Markets, shops in the FCT record poor sales for New Year celebration

BY Ijeoma Ndubisi

Abuja –   With few hours before the New Year, most markets and Departmental Stores in the  Federal Capital Territory (FCT) have recorded poor sales

This was against the huge sales recorded before the Christmas as residents rushed to make last minute preparations for the celebration.

The News Agency of Nigeria (NAN) checks at the ever crowded Wuse, Utako, Kubwa and Dutse markets witnessed very few residents making last minute purchase in preparation for the New Year.

Mr Salisu Dauda, a gold-smith dealer in Wuse market said that most people who came to the market during the Christmas season had purchased what they needed for both celebrations.

“Most times people don’t necessarily come to the market for Christmas and New Year celebrations separately.

“People purchase what they will need for the two; you notice that people buying clothes, shoes or any wears at all buy it in pairs and they can also decide to use the same for the two,” he said.

He also said that food items bought during the Christmas season was probably preserved for the New Year celebration.

Dauda noted that buyers who came to the markets were majorly people who never cared about any celebration and purchased their daily needs.

Mrs Florence Nnadi, a footwear seller at Utako market said that the New Year was being celebrated globally between Christians, Muslims and other religions.

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According to Nnadi, so many people have their way of waiting for and celebrating the New Year and for that they close down their businesses to observe it.

“You should know that the New Year is marked by everybody and different people have their way of celebrating.

“So many people have travelled to their home towns, while some are just indoors to observe a yearly practice carried out within the family,” she said.

Mr Johnson Leramoh, a food stuff seller in Kubwa market, said that 60 per cent of the businesses in the markets were owned by a particular tribe that would have travelled for the period.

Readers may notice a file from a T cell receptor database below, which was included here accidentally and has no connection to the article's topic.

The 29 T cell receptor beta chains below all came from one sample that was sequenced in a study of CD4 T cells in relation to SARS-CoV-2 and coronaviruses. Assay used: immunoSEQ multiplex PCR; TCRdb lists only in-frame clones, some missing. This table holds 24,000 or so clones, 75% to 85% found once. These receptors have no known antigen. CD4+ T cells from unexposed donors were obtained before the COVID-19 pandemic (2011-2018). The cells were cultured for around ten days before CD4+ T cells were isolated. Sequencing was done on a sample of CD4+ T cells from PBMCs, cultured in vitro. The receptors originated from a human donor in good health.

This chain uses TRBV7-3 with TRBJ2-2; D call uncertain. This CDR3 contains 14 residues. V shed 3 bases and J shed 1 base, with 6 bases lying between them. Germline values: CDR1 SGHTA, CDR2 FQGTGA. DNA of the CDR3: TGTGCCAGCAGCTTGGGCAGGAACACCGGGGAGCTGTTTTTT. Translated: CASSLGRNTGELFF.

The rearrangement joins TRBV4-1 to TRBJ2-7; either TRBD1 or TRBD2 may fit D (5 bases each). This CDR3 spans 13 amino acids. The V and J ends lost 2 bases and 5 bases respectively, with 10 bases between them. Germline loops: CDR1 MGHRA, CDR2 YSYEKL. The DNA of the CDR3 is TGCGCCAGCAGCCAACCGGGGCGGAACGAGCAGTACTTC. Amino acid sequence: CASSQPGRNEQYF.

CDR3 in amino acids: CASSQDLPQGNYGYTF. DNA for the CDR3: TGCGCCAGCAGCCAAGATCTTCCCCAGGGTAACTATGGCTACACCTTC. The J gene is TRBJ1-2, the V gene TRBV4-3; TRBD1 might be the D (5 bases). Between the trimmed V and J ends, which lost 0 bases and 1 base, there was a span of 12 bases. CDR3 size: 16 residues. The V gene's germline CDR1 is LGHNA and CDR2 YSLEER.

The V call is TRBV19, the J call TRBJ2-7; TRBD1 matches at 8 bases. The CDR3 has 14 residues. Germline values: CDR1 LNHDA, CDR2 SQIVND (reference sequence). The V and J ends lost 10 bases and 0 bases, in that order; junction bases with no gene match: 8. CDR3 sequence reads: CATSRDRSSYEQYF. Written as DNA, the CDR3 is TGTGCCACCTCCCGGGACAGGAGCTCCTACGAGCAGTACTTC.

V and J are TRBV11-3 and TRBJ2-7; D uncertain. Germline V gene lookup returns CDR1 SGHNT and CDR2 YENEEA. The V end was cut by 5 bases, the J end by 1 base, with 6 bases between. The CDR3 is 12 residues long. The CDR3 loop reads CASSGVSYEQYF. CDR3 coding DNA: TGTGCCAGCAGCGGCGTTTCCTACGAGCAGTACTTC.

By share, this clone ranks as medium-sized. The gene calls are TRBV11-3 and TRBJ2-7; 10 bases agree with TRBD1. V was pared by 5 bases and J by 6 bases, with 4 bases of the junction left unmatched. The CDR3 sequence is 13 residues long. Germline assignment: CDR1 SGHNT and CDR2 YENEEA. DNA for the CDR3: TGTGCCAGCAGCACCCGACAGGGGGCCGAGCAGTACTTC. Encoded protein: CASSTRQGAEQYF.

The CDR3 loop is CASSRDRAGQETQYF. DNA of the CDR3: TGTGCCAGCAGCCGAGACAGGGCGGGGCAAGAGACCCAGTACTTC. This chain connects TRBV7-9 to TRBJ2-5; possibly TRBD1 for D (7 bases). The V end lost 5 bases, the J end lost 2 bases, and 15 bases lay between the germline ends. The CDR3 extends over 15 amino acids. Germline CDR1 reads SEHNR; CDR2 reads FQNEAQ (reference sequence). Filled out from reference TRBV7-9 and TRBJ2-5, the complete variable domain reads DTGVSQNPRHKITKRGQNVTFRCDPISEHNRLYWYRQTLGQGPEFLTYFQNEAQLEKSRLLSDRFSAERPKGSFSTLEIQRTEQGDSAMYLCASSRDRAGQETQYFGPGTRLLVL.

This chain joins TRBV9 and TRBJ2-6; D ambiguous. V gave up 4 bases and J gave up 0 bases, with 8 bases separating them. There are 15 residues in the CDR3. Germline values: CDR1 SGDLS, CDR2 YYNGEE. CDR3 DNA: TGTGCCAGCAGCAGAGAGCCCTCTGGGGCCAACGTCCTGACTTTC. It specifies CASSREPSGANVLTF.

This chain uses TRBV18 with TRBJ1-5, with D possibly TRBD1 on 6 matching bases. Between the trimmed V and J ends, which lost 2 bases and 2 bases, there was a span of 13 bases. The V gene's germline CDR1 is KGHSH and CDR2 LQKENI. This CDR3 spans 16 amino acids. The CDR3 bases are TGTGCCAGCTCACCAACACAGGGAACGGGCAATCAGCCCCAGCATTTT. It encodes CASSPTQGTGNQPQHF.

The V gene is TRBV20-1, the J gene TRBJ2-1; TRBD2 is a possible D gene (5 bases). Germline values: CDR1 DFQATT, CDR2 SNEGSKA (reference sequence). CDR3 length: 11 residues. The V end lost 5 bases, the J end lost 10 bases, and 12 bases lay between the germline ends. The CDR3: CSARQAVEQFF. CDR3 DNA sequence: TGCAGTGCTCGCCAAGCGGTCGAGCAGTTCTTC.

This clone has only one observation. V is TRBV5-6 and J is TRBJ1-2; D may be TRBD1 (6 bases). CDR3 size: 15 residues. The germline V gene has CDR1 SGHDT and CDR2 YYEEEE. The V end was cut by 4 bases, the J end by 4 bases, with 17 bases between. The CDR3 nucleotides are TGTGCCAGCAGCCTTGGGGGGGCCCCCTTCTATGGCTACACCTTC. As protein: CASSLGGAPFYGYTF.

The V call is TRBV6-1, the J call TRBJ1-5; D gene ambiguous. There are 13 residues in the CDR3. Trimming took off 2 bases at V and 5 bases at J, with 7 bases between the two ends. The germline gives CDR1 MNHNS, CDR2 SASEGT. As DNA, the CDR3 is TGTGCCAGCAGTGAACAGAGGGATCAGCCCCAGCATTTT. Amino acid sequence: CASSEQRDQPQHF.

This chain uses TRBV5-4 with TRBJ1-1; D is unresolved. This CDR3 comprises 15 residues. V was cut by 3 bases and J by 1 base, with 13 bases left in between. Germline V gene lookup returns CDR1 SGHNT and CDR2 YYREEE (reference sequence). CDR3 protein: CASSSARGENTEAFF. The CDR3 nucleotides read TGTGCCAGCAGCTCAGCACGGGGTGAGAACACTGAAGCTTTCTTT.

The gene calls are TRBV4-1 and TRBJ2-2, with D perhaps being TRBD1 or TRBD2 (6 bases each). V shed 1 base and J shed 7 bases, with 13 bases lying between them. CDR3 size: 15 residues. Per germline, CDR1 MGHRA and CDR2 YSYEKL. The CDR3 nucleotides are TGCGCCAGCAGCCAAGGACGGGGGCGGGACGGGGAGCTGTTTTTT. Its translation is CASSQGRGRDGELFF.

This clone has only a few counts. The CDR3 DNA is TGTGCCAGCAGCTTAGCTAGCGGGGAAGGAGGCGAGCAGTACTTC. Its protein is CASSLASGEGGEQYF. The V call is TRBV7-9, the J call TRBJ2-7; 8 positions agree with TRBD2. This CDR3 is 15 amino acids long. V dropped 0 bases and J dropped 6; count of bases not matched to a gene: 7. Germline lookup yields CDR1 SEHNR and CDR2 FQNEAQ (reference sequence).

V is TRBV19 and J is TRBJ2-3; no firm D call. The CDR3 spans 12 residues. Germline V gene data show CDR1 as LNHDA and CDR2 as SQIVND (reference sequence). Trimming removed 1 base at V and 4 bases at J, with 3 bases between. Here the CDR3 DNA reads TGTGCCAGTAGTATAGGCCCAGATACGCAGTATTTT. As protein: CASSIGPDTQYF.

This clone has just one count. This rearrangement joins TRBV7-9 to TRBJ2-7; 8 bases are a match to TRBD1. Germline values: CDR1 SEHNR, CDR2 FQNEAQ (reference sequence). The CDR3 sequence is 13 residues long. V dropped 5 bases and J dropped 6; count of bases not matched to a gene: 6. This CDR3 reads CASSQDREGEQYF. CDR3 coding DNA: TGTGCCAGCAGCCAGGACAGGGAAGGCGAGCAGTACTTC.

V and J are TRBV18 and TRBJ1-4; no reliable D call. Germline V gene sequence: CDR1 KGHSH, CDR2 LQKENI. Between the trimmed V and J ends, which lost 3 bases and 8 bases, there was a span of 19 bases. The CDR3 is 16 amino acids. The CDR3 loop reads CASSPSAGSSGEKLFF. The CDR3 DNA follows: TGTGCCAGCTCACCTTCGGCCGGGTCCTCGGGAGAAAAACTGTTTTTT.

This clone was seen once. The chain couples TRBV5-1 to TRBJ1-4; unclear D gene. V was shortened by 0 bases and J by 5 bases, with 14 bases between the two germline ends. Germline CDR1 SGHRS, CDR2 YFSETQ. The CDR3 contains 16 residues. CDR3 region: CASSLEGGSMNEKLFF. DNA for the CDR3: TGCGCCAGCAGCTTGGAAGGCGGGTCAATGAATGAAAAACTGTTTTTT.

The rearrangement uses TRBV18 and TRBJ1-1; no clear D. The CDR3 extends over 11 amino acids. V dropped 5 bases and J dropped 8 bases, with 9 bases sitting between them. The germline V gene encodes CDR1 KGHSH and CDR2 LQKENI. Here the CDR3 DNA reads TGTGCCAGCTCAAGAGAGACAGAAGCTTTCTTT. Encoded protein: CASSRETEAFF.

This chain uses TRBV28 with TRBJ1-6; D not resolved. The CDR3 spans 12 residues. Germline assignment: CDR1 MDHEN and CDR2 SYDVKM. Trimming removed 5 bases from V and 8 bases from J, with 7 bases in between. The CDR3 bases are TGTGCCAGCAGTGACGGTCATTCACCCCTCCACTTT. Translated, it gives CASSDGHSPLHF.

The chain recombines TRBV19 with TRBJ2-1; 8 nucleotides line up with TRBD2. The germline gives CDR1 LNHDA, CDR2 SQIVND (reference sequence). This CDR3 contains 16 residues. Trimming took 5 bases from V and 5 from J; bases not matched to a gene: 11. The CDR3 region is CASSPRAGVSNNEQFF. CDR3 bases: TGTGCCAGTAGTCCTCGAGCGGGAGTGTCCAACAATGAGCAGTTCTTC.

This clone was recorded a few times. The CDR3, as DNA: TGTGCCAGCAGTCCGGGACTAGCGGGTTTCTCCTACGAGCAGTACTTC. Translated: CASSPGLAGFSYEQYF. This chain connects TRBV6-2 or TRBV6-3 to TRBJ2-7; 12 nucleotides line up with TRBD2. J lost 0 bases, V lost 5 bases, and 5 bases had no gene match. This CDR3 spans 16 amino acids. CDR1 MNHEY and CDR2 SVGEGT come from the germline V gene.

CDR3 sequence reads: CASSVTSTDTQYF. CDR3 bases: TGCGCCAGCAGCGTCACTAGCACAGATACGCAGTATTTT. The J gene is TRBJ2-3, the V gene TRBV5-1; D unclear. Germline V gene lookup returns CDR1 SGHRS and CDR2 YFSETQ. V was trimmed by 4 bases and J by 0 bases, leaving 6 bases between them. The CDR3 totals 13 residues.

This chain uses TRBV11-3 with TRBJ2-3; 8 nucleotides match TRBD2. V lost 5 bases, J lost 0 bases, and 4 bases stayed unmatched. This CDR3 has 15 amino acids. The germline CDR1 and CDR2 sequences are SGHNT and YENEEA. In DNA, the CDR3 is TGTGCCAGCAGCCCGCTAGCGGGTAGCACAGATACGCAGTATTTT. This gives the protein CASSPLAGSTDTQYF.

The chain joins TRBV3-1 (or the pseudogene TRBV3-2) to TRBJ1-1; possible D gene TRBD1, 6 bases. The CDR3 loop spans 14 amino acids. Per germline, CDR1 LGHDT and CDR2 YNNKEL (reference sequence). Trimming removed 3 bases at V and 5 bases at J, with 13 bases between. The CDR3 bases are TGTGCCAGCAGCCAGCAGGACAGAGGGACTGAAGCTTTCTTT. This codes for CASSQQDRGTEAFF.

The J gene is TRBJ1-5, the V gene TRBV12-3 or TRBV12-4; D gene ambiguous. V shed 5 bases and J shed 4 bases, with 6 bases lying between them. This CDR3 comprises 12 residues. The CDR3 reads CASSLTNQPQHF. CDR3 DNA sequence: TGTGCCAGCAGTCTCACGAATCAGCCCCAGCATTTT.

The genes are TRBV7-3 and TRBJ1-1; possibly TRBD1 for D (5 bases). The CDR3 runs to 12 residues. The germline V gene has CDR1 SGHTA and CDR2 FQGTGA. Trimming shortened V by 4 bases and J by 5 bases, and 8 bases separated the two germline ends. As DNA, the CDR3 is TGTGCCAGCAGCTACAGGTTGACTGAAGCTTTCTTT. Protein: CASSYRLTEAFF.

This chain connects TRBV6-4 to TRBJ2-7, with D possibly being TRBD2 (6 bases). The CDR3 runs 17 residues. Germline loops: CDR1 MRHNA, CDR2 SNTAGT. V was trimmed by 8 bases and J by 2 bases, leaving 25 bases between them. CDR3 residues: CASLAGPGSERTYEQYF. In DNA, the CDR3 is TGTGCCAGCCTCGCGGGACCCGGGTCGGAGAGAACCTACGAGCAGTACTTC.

“We know most of the times that many businesses in markets like this is owned by the Igbo people and they are people that like travelling for the festive season.

“Most times they want to stay around to make sales for the Christmas then travel for the New Year, because many of them have this end of year family, extended family and kinsmen meeting.

“When you take your count, you will realise that it is majorly their shops that are locked, the few that are around maybe don’t really have the money to travel,” he said.

Leramoh also said that most families preferred to celebrate the Christmas elaborately but the New Year in a low key, adding that they could not afford to spend much money with the harsh economic situation in the country.

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Ahmed Garba, a vegetable and fruits seller in Dutse market, said he made more sales few days before the Christmas.

Garba noted that most people had travelled to their home towns to celebrate the New Year, adding that it was a regular occurrence every year.

Mrs Sunkamni Olugbenga, a frozen foods dealer in Dutse market pointed out that she sold all the stock of fish, chicken and other items she had during the Christmas.

“Few days to Christmas, I was even stranded that I might not have stock to sell to my customers because the rush was too much.

“We are just few hours to the New Year and I made sure I have enough to sell this time, but it is not looking like what we had during the Christmas.

“I feel most people have travelled, while the people coming to market definitely did not travel and may be held down by their jobs,” Olugbenga said.

NAN also observed that shopping malls like Park and Shop that slashed their prices for the Christmas did not do same for the New Year.

Most shops in plazas and around the territory were closed as against the Christmas that most of them were opened to customers.

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